Terri Galura-Chiong comes from a family of medical professionals, so it’s no surprise that for the past three months, the Las Vegas resident took every COVID-19 precaution imaginable.
“My husband and I still wear masks everywhere,” she says. “I wear a mask at work, even though there are people who don’t. If we go for a walk, we’re wearing masks.”
But when Galura-Chiong heard about the killings of Georgia’s Ahmaud Arbery in February, Kentucky’s Breonna Taylor in March and Minnesota’s George Floyd in May, she pictured getting a phone call about her own 24-year-old son—and a more terrifying fear crept in.
“This is sort of the life that we’ve led,” Galura-Chiong says. “Being the mother of a black man, this is the kind of fear [I have] every time he gets stopped by police. For us as a family, this is just something that we’ve been dealing with this whole time.”
Days before Phase 2 of Nevada Gov. Steve Sisolak’s reopening plan went into effect, thousands of people began demonstrating Downtown, on the Strip and on Las Vegas’ Historic Westside, protesting Floyd’s death at the hand of a Minneapolis police officer, an incident that reinvigorated the Black Lives Matter movement here and across the nation.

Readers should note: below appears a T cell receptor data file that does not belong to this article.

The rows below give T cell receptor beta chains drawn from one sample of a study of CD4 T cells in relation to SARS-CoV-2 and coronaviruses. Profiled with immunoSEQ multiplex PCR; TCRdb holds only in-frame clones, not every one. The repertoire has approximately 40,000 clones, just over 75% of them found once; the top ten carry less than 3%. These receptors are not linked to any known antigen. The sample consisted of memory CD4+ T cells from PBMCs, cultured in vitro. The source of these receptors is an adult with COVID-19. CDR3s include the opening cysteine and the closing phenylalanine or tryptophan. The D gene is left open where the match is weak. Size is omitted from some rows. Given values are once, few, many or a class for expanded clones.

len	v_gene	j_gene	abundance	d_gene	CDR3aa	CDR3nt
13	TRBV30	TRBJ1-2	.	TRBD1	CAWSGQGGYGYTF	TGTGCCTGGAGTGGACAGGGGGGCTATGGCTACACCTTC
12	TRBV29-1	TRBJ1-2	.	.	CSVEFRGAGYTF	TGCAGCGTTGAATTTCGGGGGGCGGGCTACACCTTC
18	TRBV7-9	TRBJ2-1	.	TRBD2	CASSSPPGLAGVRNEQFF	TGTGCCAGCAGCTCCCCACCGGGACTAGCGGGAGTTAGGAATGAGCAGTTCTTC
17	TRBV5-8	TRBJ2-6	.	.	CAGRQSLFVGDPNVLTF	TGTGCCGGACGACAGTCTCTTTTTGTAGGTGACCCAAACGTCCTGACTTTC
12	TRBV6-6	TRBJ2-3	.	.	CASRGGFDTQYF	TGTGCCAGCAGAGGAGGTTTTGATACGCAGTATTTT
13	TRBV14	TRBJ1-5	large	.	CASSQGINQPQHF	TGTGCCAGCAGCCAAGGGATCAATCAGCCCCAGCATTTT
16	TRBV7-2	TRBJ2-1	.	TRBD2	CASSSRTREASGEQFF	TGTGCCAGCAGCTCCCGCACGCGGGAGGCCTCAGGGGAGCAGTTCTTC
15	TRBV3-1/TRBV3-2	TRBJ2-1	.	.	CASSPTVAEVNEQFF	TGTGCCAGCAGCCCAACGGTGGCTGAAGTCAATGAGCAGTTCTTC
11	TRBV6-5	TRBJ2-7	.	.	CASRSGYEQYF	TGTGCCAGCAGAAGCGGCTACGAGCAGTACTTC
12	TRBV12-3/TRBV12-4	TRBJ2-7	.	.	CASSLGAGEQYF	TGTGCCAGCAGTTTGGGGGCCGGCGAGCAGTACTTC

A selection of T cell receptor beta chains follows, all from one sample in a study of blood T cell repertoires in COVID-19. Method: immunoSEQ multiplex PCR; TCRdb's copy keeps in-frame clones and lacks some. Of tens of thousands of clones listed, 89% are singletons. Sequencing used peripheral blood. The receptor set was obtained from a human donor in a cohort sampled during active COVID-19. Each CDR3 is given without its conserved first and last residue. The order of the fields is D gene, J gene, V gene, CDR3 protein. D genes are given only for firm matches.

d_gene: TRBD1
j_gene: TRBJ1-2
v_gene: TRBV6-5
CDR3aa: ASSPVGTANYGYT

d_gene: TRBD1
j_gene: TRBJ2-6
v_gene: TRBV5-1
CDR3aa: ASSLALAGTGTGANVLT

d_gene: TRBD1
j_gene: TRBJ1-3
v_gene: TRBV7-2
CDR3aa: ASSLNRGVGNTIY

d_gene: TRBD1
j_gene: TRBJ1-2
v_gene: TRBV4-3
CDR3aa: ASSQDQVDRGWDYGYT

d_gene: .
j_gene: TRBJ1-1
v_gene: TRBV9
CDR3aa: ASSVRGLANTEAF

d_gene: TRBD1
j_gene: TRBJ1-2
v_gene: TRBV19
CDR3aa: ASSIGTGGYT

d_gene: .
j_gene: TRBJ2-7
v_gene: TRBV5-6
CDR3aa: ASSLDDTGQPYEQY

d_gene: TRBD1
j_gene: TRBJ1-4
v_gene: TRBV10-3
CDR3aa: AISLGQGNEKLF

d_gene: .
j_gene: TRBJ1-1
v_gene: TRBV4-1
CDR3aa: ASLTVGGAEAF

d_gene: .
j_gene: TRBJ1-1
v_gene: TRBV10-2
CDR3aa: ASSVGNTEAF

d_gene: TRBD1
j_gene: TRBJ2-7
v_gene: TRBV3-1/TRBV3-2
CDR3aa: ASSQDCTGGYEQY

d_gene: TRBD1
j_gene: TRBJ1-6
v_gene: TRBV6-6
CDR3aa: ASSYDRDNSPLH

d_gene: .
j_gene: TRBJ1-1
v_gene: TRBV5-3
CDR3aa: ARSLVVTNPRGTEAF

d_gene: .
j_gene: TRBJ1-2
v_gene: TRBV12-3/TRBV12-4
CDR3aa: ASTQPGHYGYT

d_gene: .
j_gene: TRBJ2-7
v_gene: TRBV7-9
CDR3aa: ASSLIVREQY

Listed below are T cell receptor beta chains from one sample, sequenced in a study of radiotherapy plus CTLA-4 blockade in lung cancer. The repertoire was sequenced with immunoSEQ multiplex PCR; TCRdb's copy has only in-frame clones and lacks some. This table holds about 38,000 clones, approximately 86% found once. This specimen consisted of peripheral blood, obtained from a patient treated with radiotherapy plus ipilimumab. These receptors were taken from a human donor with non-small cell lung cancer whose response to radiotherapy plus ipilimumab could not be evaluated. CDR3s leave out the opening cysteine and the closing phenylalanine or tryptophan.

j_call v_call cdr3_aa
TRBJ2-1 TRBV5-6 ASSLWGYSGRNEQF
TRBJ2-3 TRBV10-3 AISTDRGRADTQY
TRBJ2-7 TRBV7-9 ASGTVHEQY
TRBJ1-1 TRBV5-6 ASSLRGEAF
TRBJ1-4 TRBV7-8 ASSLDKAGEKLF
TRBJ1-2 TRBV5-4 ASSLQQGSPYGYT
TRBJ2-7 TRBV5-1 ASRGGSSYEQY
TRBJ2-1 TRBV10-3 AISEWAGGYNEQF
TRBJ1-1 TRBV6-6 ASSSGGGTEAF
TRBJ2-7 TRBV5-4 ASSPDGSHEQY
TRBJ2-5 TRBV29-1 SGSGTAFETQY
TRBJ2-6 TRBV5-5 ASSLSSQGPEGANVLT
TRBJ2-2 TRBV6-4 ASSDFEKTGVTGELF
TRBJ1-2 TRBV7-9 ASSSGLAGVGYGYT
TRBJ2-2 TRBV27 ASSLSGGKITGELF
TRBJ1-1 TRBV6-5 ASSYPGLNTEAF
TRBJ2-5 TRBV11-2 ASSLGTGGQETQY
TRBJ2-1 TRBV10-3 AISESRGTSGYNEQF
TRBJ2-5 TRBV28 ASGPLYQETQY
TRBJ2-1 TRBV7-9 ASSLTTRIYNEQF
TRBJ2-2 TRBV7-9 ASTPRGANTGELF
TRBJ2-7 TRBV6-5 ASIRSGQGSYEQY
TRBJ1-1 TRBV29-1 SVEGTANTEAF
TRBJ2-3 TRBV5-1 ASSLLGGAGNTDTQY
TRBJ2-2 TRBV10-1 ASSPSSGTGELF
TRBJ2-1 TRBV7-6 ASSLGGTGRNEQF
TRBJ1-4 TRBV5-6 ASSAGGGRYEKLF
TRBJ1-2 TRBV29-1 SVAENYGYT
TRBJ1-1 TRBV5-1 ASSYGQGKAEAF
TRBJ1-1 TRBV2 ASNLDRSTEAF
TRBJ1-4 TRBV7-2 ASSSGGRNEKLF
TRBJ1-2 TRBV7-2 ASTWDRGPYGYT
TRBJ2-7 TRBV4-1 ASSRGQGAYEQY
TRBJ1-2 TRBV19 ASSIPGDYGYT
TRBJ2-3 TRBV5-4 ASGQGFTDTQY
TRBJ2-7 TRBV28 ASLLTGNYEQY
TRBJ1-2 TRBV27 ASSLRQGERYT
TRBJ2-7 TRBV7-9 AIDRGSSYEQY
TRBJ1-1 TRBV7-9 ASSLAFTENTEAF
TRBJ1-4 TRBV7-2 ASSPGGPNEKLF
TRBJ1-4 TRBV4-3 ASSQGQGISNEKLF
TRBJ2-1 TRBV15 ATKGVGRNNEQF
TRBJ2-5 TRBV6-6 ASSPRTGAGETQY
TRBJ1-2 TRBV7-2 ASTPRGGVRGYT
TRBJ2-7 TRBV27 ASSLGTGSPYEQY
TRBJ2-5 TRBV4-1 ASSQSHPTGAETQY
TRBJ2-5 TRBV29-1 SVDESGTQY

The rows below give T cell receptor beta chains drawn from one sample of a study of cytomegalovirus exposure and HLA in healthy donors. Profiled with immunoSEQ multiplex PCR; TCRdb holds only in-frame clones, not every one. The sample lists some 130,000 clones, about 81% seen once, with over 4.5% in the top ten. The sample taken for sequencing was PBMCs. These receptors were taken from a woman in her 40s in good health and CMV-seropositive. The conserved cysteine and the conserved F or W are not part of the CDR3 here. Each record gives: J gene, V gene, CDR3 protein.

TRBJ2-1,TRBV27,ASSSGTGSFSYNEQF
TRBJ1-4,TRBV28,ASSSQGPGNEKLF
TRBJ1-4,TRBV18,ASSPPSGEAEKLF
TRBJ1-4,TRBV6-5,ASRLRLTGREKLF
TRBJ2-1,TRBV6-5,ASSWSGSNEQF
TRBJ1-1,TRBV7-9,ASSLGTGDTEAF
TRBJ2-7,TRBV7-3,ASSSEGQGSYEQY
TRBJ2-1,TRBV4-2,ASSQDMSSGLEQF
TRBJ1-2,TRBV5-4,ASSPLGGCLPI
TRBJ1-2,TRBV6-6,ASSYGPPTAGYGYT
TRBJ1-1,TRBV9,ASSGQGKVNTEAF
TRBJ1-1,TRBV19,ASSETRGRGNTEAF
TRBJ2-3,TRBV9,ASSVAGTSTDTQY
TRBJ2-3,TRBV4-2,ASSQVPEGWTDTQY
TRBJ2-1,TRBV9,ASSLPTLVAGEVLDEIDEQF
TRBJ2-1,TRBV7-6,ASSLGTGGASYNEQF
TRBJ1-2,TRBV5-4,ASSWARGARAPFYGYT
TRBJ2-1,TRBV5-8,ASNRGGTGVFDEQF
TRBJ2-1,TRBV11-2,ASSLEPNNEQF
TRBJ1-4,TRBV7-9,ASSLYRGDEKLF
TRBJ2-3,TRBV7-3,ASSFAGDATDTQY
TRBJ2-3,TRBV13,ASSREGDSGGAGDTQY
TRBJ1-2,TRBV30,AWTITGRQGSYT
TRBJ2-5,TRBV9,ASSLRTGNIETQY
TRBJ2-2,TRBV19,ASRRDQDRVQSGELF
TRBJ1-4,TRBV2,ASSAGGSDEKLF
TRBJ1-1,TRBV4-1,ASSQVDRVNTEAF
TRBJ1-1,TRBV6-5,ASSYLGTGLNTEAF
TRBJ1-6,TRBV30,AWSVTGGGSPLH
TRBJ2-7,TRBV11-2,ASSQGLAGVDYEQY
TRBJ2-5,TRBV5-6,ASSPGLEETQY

Speaking to a Black People Matter Rally crowd June 5 at Kianga Isoke Palacio Park, Leslie Turner, an organizer for Mass Liberation Project Nevada, said racism represents an even “bigger threat” to black lives than COVID-19.
“We’re out here during a pandemic, and the United States is the only country with [consistent] uprisings happening right now for a reason,” she said.
Despite a pandemic that has already claimed more than 113,000 lives in the U.S. alone, crowds of masked protesters have shown up to demonstrations across the country, reflecting the seriousness of their convictions.
Las Vegas minister Stretch Sanders, who organized the June 5 rally, said the event marked the second largest gathering at the former Doolittle Park, behind only a campaign speech by President Barack Obama in 2012.
Sanders says he hoped 1,000 people would turn out on June 5—and estimates 6,000 showed up instead. “I’m completely blown away,” he tells the Weekly. “I think people really had a chance to come together and to really take in all that love.”
Sanders remembers when just 30 people showed up to his first protest, a 2015 response to the death of Texas’ Sandra Bland. He says seeing so many more come together just five years later was both meaningful and somber, and hopes the rally provided a much-needed moment of respite.
“People are depressed. When you see a video of a black man saying, ‘I can’t breathe,’ it does something to you,” Sanders says. “But I also believe that at some point, we have to come together to unite. I wanted people to come out and be in a healing space. That’s why we had African drummers and music. I wanted to take the heavy moments and put some light on it.”